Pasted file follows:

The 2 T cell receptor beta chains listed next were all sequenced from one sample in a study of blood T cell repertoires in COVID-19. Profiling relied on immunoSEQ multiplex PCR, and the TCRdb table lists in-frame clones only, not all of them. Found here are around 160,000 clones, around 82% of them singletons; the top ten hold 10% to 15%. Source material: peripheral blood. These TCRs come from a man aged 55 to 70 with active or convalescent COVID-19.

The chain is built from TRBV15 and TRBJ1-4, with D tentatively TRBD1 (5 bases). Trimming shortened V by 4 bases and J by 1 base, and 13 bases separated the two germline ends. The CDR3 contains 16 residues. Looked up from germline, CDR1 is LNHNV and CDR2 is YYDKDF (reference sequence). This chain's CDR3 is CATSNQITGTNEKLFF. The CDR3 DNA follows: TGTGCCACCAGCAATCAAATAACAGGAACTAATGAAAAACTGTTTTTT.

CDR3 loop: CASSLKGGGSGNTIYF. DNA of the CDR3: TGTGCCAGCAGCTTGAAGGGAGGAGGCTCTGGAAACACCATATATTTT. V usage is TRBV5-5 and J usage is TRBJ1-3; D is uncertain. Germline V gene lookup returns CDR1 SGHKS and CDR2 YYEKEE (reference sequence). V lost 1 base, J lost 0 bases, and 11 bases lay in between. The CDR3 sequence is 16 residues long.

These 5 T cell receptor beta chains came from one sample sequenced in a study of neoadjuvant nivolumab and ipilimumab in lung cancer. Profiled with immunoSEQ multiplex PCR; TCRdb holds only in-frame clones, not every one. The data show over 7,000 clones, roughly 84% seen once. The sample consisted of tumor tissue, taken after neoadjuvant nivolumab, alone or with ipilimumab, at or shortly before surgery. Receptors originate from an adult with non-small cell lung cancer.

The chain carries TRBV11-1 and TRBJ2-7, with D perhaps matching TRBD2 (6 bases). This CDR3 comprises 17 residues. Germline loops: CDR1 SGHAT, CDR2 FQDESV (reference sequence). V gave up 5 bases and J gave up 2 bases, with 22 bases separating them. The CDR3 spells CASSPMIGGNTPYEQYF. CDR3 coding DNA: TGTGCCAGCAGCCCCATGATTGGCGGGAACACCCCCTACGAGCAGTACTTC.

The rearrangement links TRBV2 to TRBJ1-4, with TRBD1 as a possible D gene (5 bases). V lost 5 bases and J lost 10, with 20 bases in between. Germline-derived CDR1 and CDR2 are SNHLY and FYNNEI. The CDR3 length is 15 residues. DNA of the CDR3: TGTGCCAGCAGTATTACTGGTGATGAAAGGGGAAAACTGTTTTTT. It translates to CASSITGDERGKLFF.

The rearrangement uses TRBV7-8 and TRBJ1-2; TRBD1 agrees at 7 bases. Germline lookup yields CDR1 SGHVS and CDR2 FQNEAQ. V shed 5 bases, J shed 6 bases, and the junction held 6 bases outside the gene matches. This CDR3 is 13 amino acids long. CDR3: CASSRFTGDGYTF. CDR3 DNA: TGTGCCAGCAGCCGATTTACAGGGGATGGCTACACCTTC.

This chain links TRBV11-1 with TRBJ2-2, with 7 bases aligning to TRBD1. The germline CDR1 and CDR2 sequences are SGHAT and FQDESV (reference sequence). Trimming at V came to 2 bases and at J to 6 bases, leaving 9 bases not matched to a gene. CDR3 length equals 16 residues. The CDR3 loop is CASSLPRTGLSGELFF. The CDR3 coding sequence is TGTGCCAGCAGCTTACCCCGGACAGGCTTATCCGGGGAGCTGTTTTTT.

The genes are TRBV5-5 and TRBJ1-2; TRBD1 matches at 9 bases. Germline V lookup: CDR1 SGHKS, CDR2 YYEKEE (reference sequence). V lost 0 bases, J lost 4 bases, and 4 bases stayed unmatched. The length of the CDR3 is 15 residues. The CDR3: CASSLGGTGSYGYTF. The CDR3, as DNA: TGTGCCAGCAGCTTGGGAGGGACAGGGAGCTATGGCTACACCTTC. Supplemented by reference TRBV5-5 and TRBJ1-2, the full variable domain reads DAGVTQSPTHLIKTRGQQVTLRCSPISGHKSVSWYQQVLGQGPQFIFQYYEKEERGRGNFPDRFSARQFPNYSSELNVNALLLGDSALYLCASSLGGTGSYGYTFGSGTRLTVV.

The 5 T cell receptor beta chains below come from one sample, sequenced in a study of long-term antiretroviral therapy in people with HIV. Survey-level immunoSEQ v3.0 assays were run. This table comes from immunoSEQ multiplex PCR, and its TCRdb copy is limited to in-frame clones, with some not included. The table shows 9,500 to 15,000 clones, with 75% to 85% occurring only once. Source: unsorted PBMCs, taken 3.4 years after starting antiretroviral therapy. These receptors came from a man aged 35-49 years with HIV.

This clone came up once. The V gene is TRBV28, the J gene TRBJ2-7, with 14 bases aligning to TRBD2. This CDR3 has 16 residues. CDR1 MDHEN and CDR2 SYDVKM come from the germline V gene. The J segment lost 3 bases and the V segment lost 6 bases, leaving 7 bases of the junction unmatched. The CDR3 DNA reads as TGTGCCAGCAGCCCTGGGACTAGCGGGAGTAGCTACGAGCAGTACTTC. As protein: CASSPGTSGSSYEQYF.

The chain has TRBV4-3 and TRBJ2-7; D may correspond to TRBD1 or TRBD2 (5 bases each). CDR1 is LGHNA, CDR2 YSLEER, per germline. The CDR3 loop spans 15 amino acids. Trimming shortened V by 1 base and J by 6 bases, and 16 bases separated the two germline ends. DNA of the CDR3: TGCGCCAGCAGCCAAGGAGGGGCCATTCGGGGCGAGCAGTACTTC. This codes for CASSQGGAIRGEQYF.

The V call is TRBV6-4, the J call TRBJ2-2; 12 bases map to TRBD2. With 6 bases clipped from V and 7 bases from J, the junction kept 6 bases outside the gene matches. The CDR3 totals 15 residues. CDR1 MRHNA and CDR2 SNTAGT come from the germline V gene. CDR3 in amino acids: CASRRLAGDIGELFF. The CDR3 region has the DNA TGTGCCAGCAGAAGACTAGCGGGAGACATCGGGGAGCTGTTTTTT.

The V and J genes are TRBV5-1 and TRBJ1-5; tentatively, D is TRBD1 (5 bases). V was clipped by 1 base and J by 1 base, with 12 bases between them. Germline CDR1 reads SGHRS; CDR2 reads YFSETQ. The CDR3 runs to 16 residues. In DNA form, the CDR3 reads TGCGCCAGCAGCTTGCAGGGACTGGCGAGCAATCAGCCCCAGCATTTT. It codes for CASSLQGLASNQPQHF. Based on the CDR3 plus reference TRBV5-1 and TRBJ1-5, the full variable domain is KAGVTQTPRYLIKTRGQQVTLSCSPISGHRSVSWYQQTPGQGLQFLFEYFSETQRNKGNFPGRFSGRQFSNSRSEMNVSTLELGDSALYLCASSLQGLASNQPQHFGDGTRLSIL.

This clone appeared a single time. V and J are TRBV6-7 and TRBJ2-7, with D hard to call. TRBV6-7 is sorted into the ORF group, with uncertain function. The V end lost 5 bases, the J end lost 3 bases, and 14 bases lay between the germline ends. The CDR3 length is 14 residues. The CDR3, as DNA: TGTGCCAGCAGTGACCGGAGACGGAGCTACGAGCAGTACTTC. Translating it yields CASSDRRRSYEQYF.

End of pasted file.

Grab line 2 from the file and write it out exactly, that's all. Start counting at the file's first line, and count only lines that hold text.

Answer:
The chain is built from TRBV15 and TRBJ1-4, with D tentatively TRBD1 (5 bases). Trimming shortened V by 4 bases and J by 1 base, and 13 bases separated the two germline ends. The CDR3 contains 16 residues. Looked up from germline, CDR1 is LNHNV and CDR2 is YYDKDF (reference sequence). This chain's CDR3 is CATSNQITGTNEKLFF. The CDR3 DNA follows: TGTGCCACCAGCAATCAAATAACAGGAACTAATGAAAAACTGTTTTTT.